The commentary from columnist Louise Shaw in the July 25 edition of the Clipper concerning a wall at the southern border was wrong. We shouldn’t use the money to help our southern neighbor is looking through the wrong color of glasses. I’m OK in helping them as long as they want to help themselves, but there is more to this than she is willing to portray. A talk made in 2005 by a former Democrat Governor of Colorado helps explain.
In it, Victor Davis Hanson talked about his latest book, ‘Mexifornia,’ explaining how immigration С both legal and illegal С was destroying the entire state of California. He said it is a curse for a society to be bilingual because resulting conflict divides it against itself.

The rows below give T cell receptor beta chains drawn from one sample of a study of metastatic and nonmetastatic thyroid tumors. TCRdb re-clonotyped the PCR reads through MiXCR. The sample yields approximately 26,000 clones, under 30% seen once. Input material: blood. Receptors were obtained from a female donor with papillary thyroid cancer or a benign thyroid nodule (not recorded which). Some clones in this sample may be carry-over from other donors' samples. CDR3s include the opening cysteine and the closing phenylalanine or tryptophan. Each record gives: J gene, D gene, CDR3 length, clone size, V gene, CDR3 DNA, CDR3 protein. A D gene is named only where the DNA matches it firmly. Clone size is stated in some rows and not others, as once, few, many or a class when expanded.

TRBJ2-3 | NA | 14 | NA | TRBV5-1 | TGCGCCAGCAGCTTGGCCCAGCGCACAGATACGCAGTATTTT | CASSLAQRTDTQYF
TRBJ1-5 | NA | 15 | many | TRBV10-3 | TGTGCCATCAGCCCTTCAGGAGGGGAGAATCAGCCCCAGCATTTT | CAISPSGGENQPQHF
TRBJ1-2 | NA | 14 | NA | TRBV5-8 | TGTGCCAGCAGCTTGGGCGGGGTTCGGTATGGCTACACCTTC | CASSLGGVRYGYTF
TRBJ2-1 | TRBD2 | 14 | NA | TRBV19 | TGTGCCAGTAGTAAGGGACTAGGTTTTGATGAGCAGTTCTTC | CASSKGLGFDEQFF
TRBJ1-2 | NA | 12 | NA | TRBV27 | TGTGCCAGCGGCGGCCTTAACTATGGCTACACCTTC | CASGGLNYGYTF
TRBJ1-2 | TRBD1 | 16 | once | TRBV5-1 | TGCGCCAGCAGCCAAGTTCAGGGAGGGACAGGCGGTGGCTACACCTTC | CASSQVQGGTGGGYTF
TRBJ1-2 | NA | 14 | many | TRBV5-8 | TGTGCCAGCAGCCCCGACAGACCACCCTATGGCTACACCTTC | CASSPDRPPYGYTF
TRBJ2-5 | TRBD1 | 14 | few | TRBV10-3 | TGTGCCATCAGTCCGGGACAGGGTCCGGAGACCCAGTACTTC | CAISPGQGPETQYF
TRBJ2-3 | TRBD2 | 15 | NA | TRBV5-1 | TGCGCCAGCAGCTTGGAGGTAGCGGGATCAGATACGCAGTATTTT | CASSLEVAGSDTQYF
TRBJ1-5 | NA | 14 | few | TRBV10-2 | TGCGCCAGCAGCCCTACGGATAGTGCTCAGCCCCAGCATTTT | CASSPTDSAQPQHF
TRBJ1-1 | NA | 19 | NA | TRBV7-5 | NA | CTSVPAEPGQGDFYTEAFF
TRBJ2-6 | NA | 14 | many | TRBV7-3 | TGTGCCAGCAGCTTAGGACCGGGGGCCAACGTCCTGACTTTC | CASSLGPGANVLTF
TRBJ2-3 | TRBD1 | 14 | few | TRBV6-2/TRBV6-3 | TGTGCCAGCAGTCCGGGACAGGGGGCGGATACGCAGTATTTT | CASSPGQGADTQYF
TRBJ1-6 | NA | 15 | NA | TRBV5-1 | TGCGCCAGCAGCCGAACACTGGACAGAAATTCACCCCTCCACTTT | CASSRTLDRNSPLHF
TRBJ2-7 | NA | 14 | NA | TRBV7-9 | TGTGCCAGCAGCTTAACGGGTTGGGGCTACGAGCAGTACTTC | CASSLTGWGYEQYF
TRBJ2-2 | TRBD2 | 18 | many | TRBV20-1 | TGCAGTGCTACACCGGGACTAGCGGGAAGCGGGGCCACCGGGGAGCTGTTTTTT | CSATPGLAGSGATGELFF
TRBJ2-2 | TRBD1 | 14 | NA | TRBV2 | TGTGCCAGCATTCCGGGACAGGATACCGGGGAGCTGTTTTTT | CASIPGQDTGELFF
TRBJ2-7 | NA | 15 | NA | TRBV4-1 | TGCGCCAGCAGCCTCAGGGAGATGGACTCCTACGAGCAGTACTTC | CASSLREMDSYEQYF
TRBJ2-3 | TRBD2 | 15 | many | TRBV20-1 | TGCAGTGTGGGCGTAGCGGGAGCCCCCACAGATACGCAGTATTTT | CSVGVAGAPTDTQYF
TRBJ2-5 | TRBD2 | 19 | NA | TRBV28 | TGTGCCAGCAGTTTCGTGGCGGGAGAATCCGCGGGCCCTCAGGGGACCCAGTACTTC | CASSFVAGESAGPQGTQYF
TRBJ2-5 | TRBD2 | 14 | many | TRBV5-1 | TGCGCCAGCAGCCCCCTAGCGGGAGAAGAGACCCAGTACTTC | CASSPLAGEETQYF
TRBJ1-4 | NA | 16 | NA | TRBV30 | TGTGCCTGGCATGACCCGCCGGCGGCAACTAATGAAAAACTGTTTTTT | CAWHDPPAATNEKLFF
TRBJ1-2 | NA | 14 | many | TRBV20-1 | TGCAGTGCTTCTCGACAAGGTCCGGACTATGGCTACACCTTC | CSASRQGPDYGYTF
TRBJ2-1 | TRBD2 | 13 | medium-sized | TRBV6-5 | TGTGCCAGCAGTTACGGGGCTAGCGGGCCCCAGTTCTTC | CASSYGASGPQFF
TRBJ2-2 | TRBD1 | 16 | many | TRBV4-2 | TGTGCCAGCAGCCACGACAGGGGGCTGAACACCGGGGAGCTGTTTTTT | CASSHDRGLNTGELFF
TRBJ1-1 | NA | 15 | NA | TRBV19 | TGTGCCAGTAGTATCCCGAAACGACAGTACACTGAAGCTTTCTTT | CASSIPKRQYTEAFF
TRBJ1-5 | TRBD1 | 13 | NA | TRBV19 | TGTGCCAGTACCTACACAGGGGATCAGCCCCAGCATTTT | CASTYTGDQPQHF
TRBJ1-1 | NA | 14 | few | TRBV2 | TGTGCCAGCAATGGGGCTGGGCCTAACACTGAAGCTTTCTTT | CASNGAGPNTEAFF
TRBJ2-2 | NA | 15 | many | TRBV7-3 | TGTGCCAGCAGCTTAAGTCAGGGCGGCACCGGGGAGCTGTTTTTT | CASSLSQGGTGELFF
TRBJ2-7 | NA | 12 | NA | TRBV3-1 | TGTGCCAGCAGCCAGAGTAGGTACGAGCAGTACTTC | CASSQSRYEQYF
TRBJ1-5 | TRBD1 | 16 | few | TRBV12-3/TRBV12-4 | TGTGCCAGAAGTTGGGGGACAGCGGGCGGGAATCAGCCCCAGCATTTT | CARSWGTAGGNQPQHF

Hanson cited Benjamin Schwarz, who wrote in the Atlantic Monthly recently, “the apparent success of our own multi-ethnic and multicultural experiment might have been achieved not by tolerance but by hegemony. Without the dominance that once dictated ethnocentriy and what it meant to be an American, we are left with only tolerance and pluralism to hold us together.”
The bottom line is, united we stand, divided we fall. Have our southern neighbor workers come here, but they too need to pay into the system. Even if they are not citizens of these United States, they receive benefits, just as I would if I were to move to a different country. I would be expected to pay for those services as well and would be glad to pay. Thus, there is more to this issue than just building a physical wall. We need the physical wall to help build our own country’s unity.